The Dog Whisperer: Sound Leadership Advice Overheard being Whispered


 

I have big ears. So when I overheard some sound leadership advice being whispered, I could not help but pay attention.

The advice was not for me but for dogs.

The Dog Whisperer to be precise.

The Dog Whisperer is a show that runs on National Geographic’s /Discovery Channel’s  Animal Planet, supplied by DSTV in Kenya. Cesar Millan (http://www.cesarsway.com/)is a man with the highly uncanny skill of being able to discipline any and every dog he has come in contact with thus far.

You may have heard of Nanny 911, where a “SuperNanny”shows parents how to discipline children? Well, this is “Doggy911”.

Men are dogs. Most women would agree with this assertion.

Ergo, following this train of thought, it thus follows that they must be trained and disciplined like dogs.

Here, He gives advice to leaders:

http://www.cesarsway.com/tips/thebasics/Cesars-Advice-to-Our-Presidents

When Cesar was interviewed by Lesley Stahl in the following CBS segment (airdate: October 3, 2010) he respectfully showed how even presidents can misunderstand the fundamentals of being their dog’s pack leader. The topic hit websites and blogs with fervor. So, we are tackling the subject and giving President Obama, former President Bush, future presidents, and dog owners everywhere, some of Cesar’s best advice for stepping up their leadership skills. Whether in your dog pack or in your life, these lessons derived from natural pack leadership, are ones we can all learn from.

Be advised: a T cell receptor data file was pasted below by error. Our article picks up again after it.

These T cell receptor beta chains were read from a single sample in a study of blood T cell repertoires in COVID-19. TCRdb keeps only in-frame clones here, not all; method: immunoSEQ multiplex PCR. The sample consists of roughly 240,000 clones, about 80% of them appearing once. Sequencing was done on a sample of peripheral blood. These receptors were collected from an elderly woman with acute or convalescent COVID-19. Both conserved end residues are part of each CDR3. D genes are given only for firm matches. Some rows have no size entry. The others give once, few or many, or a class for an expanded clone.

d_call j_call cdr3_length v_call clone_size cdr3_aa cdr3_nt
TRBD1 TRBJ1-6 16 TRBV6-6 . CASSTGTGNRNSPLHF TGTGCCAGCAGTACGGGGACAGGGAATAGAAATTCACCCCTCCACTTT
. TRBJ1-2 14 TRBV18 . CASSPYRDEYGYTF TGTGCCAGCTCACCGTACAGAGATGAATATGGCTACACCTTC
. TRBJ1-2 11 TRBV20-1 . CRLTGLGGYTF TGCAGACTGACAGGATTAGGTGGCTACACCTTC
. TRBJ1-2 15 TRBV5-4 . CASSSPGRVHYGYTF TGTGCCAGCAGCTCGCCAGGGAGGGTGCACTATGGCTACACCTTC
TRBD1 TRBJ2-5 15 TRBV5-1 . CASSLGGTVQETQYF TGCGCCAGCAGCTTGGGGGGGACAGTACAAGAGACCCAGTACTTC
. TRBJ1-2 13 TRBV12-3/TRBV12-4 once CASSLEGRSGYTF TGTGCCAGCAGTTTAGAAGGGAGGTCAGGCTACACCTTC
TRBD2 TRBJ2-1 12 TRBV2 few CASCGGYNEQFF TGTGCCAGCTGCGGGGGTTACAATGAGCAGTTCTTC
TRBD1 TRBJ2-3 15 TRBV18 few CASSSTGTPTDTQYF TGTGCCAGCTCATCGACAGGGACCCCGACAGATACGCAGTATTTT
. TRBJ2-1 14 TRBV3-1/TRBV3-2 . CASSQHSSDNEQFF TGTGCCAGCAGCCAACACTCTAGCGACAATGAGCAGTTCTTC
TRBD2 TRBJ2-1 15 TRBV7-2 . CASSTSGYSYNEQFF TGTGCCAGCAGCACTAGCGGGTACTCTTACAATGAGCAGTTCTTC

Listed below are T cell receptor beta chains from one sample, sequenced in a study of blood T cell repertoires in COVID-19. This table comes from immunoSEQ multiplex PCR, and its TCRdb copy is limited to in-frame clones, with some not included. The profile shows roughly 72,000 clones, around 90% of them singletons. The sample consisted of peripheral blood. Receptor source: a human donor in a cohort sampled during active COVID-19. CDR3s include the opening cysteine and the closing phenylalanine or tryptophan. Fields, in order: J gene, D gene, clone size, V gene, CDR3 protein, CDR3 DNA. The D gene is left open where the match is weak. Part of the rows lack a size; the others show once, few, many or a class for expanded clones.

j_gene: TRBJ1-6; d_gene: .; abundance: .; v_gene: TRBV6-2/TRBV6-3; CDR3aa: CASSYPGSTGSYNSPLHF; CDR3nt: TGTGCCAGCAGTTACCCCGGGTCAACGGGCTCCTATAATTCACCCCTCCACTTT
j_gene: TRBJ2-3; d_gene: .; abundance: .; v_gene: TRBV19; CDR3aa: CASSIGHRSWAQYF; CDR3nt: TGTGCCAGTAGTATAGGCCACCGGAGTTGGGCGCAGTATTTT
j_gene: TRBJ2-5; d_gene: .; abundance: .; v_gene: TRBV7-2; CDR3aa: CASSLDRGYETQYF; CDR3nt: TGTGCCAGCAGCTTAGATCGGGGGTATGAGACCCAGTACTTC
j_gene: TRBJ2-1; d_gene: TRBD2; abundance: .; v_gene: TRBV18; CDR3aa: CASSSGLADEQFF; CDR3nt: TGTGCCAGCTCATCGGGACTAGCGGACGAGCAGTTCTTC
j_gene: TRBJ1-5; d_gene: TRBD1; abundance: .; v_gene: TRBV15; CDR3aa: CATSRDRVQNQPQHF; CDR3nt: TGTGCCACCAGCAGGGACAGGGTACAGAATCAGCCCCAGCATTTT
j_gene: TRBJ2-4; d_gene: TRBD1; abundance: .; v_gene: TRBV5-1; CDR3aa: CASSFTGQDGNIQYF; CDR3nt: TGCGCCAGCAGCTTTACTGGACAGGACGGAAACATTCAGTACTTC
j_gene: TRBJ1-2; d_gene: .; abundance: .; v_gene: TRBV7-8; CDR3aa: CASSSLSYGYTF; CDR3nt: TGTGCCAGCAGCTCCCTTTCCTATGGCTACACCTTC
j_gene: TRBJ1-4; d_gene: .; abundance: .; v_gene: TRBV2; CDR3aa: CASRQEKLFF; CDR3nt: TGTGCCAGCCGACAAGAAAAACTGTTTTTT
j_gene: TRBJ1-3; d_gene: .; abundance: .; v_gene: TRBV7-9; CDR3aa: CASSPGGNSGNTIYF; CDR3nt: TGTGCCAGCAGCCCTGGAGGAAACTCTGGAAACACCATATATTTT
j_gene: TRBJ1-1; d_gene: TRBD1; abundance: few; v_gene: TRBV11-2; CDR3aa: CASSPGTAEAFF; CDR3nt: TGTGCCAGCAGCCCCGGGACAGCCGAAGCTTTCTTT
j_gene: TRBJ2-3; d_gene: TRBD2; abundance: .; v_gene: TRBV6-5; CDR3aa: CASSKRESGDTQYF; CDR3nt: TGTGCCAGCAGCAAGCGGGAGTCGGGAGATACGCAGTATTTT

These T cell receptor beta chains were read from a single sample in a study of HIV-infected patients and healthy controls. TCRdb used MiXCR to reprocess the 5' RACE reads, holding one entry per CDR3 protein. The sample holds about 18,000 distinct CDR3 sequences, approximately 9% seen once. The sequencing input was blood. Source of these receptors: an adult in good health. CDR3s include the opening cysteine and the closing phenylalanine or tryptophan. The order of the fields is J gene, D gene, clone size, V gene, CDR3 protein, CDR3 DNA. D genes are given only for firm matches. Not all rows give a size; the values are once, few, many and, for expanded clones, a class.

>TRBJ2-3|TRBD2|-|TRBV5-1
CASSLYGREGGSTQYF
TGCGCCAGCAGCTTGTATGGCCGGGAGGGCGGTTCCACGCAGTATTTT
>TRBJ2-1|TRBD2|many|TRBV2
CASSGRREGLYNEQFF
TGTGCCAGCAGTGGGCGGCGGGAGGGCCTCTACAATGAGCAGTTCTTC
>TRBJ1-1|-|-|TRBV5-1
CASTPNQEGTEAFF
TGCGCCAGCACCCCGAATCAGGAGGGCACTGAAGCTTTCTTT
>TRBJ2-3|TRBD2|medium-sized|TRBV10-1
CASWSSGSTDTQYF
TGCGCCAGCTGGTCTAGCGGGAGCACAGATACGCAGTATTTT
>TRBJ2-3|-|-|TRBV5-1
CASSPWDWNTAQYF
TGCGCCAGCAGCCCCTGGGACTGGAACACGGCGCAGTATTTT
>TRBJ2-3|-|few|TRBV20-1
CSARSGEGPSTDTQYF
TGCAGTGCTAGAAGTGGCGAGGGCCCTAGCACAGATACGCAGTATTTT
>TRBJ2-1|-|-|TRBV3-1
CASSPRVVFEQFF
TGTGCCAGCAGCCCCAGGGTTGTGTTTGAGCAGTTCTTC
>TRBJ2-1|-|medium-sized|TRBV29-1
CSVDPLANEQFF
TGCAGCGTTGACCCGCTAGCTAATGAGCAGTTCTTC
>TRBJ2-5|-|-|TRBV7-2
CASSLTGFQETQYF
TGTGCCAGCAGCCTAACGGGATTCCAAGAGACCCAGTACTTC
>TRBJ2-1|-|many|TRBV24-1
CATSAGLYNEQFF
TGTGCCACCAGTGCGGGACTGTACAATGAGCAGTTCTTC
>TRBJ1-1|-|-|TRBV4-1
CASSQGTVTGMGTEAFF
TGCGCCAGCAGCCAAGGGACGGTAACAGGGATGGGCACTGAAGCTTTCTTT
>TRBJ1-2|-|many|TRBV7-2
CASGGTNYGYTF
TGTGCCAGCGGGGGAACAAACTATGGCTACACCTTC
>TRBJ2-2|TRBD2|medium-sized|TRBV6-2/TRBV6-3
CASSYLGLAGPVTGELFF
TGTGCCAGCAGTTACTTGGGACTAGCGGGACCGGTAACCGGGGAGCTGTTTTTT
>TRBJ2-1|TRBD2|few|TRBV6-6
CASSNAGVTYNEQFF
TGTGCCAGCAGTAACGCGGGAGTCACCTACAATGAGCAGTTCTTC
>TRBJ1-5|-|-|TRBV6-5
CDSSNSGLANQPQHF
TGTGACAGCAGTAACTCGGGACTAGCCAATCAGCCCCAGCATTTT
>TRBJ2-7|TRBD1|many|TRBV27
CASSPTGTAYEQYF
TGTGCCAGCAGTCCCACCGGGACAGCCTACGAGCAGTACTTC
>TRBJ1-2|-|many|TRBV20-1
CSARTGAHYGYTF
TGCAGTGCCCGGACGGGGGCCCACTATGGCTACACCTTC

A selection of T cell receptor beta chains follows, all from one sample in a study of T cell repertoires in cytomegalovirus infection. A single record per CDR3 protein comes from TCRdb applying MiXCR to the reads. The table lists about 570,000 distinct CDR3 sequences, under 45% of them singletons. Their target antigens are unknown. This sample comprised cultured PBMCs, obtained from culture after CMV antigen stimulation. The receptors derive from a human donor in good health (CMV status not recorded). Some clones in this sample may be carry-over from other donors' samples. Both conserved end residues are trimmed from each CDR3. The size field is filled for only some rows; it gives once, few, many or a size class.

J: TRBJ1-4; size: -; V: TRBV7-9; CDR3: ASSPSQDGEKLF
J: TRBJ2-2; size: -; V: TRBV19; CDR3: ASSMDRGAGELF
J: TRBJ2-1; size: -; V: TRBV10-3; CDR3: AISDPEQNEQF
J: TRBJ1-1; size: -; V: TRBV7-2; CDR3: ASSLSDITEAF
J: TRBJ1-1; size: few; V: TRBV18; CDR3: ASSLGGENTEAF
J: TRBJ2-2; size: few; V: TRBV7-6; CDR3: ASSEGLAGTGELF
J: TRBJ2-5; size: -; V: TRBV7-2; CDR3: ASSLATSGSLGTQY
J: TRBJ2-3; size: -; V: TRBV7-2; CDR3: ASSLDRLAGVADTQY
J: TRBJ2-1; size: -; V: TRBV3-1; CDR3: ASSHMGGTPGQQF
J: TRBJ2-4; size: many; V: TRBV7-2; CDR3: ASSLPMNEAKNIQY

First – let’s talk about the walk, which is a key fundamental in your bond with your dog. You need to establish leadership from day one!

Start off each day with a nice, long walk and make sure the dog is next to you or behind you. Position matters – canine pack leaders walk in front and this is one simple way to implement rules, boundaries and limitations right from the start. Be consistent. Don’t send the dog a mixed message. If you allow the dog to assume the leadership position one day, and not the next, then go back and forth, you are not being the pack leader. No one wants a “wishy-washy” leader!

At the end of the day when the dog is in resting mode, you can share all that affection you’ve been storing up! By starting off right and remaining consistent, the first family can help prevent bad behavior down the road, such as excessive barking, leash-pulling or biting White House reporters. It’s important for our political leaders to be good examples for the country, so why not extend that example to include their dog?

Humans are the only species that follow unstable pack leaders. Not only do we follow them but even after they’ve proven to be unstable, we still follow them or re-elect them or give them even more power. You would never see an unstable leader in an animal pack!

The selection process for Pack Leaders is very different in animal species than human. Humans tend to choose pack leaders because they are “lovable,” or seem intelligent or charismatic; basically we choose them for their personality – someone we’d like to spend time with socially, rather than for their professional qualifications or ability. Animals select pack leaders because they instinctually know who is strong and who can best lead them. It has nothing to do with personality or physicality. Just watch some animal kingdom shows and you’ll see there are some pretty strange-looking pack leaders out there! But they provide (1) protection and (2) direction!